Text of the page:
How this 'sitting in two boats at same time' possible for compiler to '{}'.
NB:I am not from hard programming.But I wish to know this clearly.
R K Singh
Ranch Hand

Joined: Oct 15, 2001
Posts: 5371


1)In RaVISH's reply, the shadowing part:we can't reinitialize a variable inside a class.but in method it is possible;
class Class{int i=5;i=10;//--->compilaton error
method(){int j = 5;j=10;}}
How this is?

Hi Jyothi,
I said u can not redeclare (NOTE not reinitialize) a variable with same name in same block of statement.Whether that block is a class block or method block.(one block is space between two {} ).
I wanted to say :
class Class{int i=5; int i=10;//--->compilaton error
and
method(){int j = 5; int j=10;}}//--->compilaton error
BUT u can do this:
<pre>
class Class {
int i=5;
method() {
int i; // Shadwing of member varible 'i'
}
}
</pre>
even Java does not permit this
<pre>
{// outer block
int i = 0;
{// inner block
int i = 5;
}
}
</pre>
in C++ this is permitted (at least till Nov 98, it was permitted, I do not know what is going on with my exWife C++ now )
CMIW
Can u elaborate this, any example??

2)If I put anything under '{}'block it will be considered as local in a "method".Why I am telling this is in an "initializer block "({})if I put any declarations it will be local only.But if I put any declarations it will be local only.But if I give values that is declared outside block it will be valid outside block also(then called initialization).
How this 'sitting in two boats at same time' possible for compiler to '{}'.
NB:I am not from hard programming.But I wish to know this clearly.


------------------
Regards
Ravish
[This message has been edited by ravish kumar (edited October 25, 2001).]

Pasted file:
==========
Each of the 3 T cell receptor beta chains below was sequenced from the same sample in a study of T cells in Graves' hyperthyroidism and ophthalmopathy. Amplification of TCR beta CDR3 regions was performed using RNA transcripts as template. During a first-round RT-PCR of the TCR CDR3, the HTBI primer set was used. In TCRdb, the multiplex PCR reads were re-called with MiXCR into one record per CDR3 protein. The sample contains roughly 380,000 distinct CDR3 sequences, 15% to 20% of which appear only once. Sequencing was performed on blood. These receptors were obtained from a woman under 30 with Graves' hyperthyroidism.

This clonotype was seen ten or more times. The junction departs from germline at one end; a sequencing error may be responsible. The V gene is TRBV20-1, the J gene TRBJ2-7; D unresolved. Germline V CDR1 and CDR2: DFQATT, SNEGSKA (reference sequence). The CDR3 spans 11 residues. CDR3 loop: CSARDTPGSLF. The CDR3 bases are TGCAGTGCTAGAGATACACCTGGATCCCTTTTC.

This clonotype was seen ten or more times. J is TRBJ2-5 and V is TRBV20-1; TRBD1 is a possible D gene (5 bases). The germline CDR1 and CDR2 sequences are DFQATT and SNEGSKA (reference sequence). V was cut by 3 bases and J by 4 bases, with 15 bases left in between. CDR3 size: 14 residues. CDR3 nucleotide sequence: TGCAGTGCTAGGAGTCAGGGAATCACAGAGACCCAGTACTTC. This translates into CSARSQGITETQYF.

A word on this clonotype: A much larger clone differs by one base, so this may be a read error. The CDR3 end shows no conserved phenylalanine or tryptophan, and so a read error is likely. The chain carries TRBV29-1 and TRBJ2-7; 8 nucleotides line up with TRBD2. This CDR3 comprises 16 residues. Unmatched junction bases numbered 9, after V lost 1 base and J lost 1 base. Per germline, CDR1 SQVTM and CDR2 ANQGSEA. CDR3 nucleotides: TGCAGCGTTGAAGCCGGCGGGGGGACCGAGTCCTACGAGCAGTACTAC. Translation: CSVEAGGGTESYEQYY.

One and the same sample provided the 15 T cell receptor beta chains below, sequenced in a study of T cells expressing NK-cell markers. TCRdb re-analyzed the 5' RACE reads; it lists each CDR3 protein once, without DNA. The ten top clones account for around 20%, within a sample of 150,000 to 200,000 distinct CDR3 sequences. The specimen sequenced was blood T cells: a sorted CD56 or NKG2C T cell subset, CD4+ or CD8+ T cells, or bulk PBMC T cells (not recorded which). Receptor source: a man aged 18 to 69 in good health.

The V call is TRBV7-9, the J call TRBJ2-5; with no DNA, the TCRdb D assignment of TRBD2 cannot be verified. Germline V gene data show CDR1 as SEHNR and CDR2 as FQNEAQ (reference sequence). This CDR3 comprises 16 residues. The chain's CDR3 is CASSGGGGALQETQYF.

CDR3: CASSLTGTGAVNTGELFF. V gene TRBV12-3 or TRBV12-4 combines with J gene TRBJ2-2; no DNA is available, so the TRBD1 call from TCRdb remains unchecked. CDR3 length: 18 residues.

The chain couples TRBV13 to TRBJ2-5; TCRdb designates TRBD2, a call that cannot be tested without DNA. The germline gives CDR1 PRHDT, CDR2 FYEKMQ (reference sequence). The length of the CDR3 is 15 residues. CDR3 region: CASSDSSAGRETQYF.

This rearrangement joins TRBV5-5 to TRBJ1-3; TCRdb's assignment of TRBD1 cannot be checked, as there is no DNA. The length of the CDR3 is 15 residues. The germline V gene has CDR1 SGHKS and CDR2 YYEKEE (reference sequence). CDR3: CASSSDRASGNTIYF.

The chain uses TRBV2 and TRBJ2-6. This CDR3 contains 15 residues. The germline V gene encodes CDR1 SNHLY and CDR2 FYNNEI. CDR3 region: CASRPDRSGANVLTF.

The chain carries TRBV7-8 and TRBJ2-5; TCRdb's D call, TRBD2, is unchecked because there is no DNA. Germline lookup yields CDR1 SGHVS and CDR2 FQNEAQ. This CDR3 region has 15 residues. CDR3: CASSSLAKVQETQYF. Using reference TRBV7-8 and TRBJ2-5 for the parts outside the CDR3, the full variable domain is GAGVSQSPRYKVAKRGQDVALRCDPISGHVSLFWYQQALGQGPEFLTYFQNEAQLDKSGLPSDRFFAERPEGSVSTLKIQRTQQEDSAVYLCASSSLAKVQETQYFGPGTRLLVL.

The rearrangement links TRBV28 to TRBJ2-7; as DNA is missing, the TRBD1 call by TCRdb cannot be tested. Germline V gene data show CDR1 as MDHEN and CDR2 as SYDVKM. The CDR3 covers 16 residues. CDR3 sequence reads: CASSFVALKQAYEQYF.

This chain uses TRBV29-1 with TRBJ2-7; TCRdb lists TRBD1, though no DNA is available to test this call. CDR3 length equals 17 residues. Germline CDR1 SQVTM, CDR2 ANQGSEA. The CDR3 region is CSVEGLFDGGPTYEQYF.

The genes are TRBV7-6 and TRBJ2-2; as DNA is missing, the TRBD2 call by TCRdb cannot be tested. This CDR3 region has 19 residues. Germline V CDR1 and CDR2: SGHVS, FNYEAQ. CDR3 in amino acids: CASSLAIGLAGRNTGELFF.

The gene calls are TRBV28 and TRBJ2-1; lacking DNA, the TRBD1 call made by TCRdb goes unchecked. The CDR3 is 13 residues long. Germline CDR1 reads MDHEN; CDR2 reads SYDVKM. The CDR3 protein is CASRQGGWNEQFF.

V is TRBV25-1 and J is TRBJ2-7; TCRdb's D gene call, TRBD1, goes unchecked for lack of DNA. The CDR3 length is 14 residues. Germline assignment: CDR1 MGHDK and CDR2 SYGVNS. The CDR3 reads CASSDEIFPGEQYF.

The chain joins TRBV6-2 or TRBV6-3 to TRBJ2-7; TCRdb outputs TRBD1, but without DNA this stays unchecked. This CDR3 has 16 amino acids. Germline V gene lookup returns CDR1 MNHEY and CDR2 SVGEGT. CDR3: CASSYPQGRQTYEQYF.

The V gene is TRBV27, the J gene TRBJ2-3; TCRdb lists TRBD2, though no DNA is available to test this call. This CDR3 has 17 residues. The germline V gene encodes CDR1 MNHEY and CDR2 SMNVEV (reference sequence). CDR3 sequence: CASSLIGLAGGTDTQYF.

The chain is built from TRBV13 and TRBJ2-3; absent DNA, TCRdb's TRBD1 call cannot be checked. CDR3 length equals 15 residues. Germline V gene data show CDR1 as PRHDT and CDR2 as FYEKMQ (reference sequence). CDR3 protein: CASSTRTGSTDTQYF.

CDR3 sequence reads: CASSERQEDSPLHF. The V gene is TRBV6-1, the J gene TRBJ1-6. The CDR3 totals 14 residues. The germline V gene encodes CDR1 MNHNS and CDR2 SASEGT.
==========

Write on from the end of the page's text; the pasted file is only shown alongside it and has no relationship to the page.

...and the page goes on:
[This message has been edited by ravish kumar (edited October 25, 2001).]
[This message has been edited by ravish kumar (edited October 25, 2001).]
jyothi abraham
Ranch Hand

Joined: Aug 14, 2001
Posts: 46
I will put my qusetions once again,now with examples;
(Now I am not asking about shadowing,simply reinitialization)
1)(Now I am not asking about shadowing,simply reinitialization)
class Class
{int i=5;
//i=10;--->compilaton error if I add this part."why?"
method()
{
int j = 5;
j=10;//inside method I can put same thing no errors. "why no errors"
}
}
How this is?why?
2)If I put anything under '{}'block it will be considered as local in
a "method".Why I am telling this is in an "initializer block "({})if
I put any declarations it will be local only.But if I put any
declarations it will be local only.But if I give values that is
declared outside block it will be valid outside block also
(then called initialization).
How this 'sitting in two boats at same time' possible for compiler to
'{}'.
eg:a)
class Doubt1//program started.
{
int a;
{
a=10;
int b = 5;
}
System.out.println(a);//I get a = 10.Then why can't I acess 'b'as
// shown below?

//System.out.println(b);--->error,I can't access b from here.This
//isjust like a method variable you can't access.
void method()
{
int c = 11;
}
//System.out.println(c);--->just like the case of 'b'.
}//program finished.
WHAT IS NOT POSSIBLE IN METHOD BLOCK IS POSSIBLE IN INITIALIZER BLOCK.
WHY?
Jane Griscti
Ranch Hand

Joined: Aug 30, 2000
Posts: 3141
Hi jyothi,

You have to keep in mind that a 'class' is really a template used to create objects. It describes the data (fields) the object will hold and its behaviour (methods). The body of a class declaration is written in a {} block. It can legally contain:

  • field declarations with an optional initializer expressions
  • initialization blocks
  • method declarations
  • inner class declarations

  • <code>i = 10;</code> is an assignment statement and is illegal because of where it is placed.. The compiler doesn't know what to do with it. It's not a field declaration, a method, an inner class and it's not within an initialization block.
    The same statement causes no error within a method or an initialization block as assignment statements are legal within them.